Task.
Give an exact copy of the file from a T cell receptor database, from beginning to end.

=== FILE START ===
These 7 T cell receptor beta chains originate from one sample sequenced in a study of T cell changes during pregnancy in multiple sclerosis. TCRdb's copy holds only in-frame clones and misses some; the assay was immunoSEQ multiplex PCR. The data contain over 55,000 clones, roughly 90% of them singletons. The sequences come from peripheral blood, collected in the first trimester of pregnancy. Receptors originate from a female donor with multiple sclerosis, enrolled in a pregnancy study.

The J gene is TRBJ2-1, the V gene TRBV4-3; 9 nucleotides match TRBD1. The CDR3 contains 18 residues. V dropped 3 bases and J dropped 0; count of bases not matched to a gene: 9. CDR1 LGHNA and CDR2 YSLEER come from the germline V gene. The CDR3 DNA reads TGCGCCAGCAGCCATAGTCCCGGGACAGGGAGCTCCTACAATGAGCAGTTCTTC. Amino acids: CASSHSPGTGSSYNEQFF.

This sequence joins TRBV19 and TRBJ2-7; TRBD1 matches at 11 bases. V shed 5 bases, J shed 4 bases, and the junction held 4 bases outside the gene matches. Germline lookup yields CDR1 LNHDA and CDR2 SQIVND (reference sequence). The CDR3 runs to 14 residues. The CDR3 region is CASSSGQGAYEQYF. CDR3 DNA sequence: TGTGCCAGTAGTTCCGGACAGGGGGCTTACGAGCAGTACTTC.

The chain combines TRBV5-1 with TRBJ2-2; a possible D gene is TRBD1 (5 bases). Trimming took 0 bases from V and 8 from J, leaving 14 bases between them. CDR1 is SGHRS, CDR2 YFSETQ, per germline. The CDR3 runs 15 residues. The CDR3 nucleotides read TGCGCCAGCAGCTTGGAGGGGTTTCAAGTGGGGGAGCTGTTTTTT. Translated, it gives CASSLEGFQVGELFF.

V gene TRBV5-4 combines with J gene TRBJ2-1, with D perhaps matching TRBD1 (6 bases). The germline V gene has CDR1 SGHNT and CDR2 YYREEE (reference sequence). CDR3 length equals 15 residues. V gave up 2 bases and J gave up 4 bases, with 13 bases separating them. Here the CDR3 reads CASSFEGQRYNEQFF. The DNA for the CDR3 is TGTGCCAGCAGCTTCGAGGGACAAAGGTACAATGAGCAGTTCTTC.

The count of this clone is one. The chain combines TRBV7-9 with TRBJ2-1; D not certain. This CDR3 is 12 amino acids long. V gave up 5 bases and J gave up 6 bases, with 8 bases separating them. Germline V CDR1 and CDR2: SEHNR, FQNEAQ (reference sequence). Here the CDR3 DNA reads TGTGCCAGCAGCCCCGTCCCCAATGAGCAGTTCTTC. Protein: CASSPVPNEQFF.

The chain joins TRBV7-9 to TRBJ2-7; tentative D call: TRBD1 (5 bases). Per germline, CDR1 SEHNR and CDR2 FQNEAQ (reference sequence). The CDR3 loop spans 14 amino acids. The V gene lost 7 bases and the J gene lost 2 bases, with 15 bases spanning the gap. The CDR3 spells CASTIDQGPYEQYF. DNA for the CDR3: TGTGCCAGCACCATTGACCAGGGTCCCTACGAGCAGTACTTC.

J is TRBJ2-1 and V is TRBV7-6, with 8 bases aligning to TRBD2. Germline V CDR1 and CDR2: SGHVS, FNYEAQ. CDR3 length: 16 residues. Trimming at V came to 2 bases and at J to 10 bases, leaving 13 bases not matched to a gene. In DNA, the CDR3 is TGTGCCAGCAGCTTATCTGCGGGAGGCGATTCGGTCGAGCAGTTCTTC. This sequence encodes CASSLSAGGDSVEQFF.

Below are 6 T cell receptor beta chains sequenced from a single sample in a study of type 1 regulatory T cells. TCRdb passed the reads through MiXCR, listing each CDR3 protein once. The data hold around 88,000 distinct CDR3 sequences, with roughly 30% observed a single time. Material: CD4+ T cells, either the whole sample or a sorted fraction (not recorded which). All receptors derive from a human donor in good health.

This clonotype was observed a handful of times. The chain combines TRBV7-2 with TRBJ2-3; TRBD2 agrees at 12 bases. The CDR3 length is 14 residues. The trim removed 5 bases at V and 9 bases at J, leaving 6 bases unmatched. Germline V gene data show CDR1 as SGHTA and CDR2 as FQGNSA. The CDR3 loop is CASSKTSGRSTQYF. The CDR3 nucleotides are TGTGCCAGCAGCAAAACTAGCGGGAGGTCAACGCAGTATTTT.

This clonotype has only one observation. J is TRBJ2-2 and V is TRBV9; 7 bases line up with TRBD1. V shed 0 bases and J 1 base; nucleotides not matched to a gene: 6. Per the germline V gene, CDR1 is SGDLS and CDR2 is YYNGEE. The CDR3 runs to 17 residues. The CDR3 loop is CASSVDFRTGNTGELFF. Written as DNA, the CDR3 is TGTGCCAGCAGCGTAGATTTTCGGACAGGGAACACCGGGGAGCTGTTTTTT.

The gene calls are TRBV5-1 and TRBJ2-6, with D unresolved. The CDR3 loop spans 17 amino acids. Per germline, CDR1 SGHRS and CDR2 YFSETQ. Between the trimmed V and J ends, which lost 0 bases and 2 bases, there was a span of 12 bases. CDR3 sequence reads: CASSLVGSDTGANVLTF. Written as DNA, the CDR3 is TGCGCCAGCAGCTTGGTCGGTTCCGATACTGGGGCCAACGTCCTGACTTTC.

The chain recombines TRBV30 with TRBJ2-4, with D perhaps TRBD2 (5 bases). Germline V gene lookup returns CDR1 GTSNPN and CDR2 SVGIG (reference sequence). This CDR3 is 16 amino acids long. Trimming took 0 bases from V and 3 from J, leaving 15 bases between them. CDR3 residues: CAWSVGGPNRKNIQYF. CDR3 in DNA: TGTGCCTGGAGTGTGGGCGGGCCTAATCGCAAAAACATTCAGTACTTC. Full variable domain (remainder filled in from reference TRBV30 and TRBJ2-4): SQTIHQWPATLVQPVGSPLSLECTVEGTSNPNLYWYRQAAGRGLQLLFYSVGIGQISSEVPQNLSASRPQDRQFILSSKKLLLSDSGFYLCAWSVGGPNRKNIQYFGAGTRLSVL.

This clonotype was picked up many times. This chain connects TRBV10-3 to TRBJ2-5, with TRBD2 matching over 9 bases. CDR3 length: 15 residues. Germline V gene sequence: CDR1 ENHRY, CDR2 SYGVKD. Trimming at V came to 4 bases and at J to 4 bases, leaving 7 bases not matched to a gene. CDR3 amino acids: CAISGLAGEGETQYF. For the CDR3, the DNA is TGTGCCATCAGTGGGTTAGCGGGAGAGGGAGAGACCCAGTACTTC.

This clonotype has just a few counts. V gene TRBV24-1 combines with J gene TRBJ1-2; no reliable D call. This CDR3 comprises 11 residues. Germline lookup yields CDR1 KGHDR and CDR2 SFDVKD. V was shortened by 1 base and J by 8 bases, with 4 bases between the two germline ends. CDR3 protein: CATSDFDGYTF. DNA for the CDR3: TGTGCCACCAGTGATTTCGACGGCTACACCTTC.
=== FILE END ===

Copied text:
These 7 T cell receptor beta chains originate from one sample sequenced in a study of T cell changes during pregnancy in multiple sclerosis. TCRdb's copy holds only in-frame clones and misses some; the assay was immunoSEQ multiplex PCR. The data contain over 55,000 clones, roughly 90% of them singletons. The sequences come from peripheral blood, collected in the first trimester of pregnancy. Receptors originate from a female donor with multiple sclerosis, enrolled in a pregnancy study.

The J gene is TRBJ2-1, the V gene TRBV4-3; 9 nucleotides match TRBD1. The CDR3 contains 18 residues. V dropped 3 bases and J dropped 0; count of bases not matched to a gene: 9. CDR1 LGHNA and CDR2 YSLEER come from the germline V gene. The CDR3 DNA reads TGCGCCAGCAGCCATAGTCCCGGGACAGGGAGCTCCTACAATGAGCAGTTCTTC. Amino acids: CASSHSPGTGSSYNEQFF.

This sequence joins TRBV19 and TRBJ2-7; TRBD1 matches at 11 bases. V shed 5 bases, J shed 4 bases, and the junction held 4 bases outside the gene matches. Germline lookup yields CDR1 LNHDA and CDR2 SQIVND (reference sequence). The CDR3 runs to 14 residues. The CDR3 region is CASSSGQGAYEQYF. CDR3 DNA sequence: TGTGCCAGTAGTTCCGGACAGGGGGCTTACGAGCAGTACTTC.

The chain combines TRBV5-1 with TRBJ2-2; a possible D gene is TRBD1 (5 bases). Trimming took 0 bases from V and 8 from J, leaving 14 bases between them. CDR1 is SGHRS, CDR2 YFSETQ, per germline. The CDR3 runs 15 residues. The CDR3 nucleotides read TGCGCCAGCAGCTTGGAGGGGTTTCAAGTGGGGGAGCTGTTTTTT. Translated, it gives CASSLEGFQVGELFF.

V gene TRBV5-4 combines with J gene TRBJ2-1, with D perhaps matching TRBD1 (6 bases). The germline V gene has CDR1 SGHNT and CDR2 YYREEE (reference sequence). CDR3 length equals 15 residues. V gave up 2 bases and J gave up 4 bases, with 13 bases separating them. Here the CDR3 reads CASSFEGQRYNEQFF. The DNA for the CDR3 is TGTGCCAGCAGCTTCGAGGGACAAAGGTACAATGAGCAGTTCTTC.

The count of this clone is one. The chain combines TRBV7-9 with TRBJ2-1; D not certain. This CDR3 is 12 amino acids long. V gave up 5 bases and J gave up 6 bases, with 8 bases separating them. Germline V CDR1 and CDR2: SEHNR, FQNEAQ (reference sequence). Here the CDR3 DNA reads TGTGCCAGCAGCCCCGTCCCCAATGAGCAGTTCTTC. Protein: CASSPVPNEQFF.

The chain joins TRBV7-9 to TRBJ2-7; tentative D call: TRBD1 (5 bases). Per germline, CDR1 SEHNR and CDR2 FQNEAQ (reference sequence). The CDR3 loop spans 14 amino acids. The V gene lost 7 bases and the J gene lost 2 bases, with 15 bases spanning the gap. The CDR3 spells CASTIDQGPYEQYF. DNA for the CDR3: TGTGCCAGCACCATTGACCAGGGTCCCTACGAGCAGTACTTC.

J is TRBJ2-1 and V is TRBV7-6, with 8 bases aligning to TRBD2. Germline V CDR1 and CDR2: SGHVS, FNYEAQ. CDR3 length: 16 residues. Trimming at V came to 2 bases and at J to 10 bases, leaving 13 bases not matched to a gene. In DNA, the CDR3 is TGTGCCAGCAGCTTATCTGCGGGAGGCGATTCGGTCGAGCAGTTCTTC. This sequence encodes CASSLSAGGDSVEQFF.

Below are 6 T cell receptor beta chains sequenced from a single sample in a study of type 1 regulatory T cells. TCRdb passed the reads through MiXCR, listing each CDR3 protein once. The data hold around 88,000 distinct CDR3 sequences, with roughly 30% observed a single time. Material: CD4+ T cells, either the whole sample or a sorted fraction (not recorded which). All receptors derive from a human donor in good health.

This clonotype was observed a handful of times. The chain combines TRBV7-2 with TRBJ2-3; TRBD2 agrees at 12 bases. The CDR3 length is 14 residues. The trim removed 5 bases at V and 9 bases at J, leaving 6 bases unmatched. Germline V gene data show CDR1 as SGHTA and CDR2 as FQGNSA. The CDR3 loop is CASSKTSGRSTQYF. The CDR3 nucleotides are TGTGCCAGCAGCAAAACTAGCGGGAGGTCAACGCAGTATTTT.

This clonotype has only one observation. J is TRBJ2-2 and V is TRBV9; 7 bases line up with TRBD1. V shed 0 bases and J 1 base; nucleotides not matched to a gene: 6. Per the germline V gene, CDR1 is SGDLS and CDR2 is YYNGEE. The CDR3 runs to 17 residues. The CDR3 loop is CASSVDFRTGNTGELFF. Written as DNA, the CDR3 is TGTGCCAGCAGCGTAGATTTTCGGACAGGGAACACCGGGGAGCTGTTTTTT.

The gene calls are TRBV5-1 and TRBJ2-6, with D unresolved. The CDR3 loop spans 17 amino acids. Per germline, CDR1 SGHRS and CDR2 YFSETQ. Between the trimmed V and J ends, which lost 0 bases and 2 bases, there was a span of 12 bases. CDR3 sequence reads: CASSLVGSDTGANVLTF. Written as DNA, the CDR3 is TGCGCCAGCAGCTTGGTCGGTTCCGATACTGGGGCCAACGTCCTGACTTTC.

The chain recombines TRBV30 with TRBJ2-4, with D perhaps TRBD2 (5 bases). Germline V gene lookup returns CDR1 GTSNPN and CDR2 SVGIG (reference sequence). This CDR3 is 16 amino acids long. Trimming took 0 bases from V and 3 from J, leaving 15 bases between them. CDR3 residues: CAWSVGGPNRKNIQYF. CDR3 in DNA: TGTGCCTGGAGTGTGGGCGGGCCTAATCGCAAAAACATTCAGTACTTC. Full variable domain (remainder filled in from reference TRBV30 and TRBJ2-4): SQTIHQWPATLVQPVGSPLSLECTVEGTSNPNLYWYRQAAGRGLQLLFYSVGIGQISSEVPQNLSASRPQDRQFILSSKKLLLSDSGFYLCAWSVGGPNRKNIQYFGAGTRLSVL.

This clonotype was picked up many times. This chain connects TRBV10-3 to TRBJ2-5, with TRBD2 matching over 9 bases. CDR3 length: 15 residues. Germline V gene sequence: CDR1 ENHRY, CDR2 SYGVKD. Trimming at V came to 4 bases and at J to 4 bases, leaving 7 bases not matched to a gene. CDR3 amino acids: CAISGLAGEGETQYF. For the CDR3, the DNA is TGTGCCATCAGTGGGTTAGCGGGAGAGGGAGAGACCCAGTACTTC.

This clonotype has just a few counts. V gene TRBV24-1 combines with J gene TRBJ1-2; no reliable D call. This CDR3 comprises 11 residues. Germline lookup yields CDR1 KGHDR and CDR2 SFDVKD. V was shortened by 1 base and J by 8 bases, with 4 bases between the two germline ends. CDR3 protein: CATSDFDGYTF. DNA for the CDR3: TGTGCCACCAGTGATTTCGACGGCTACACCTTC.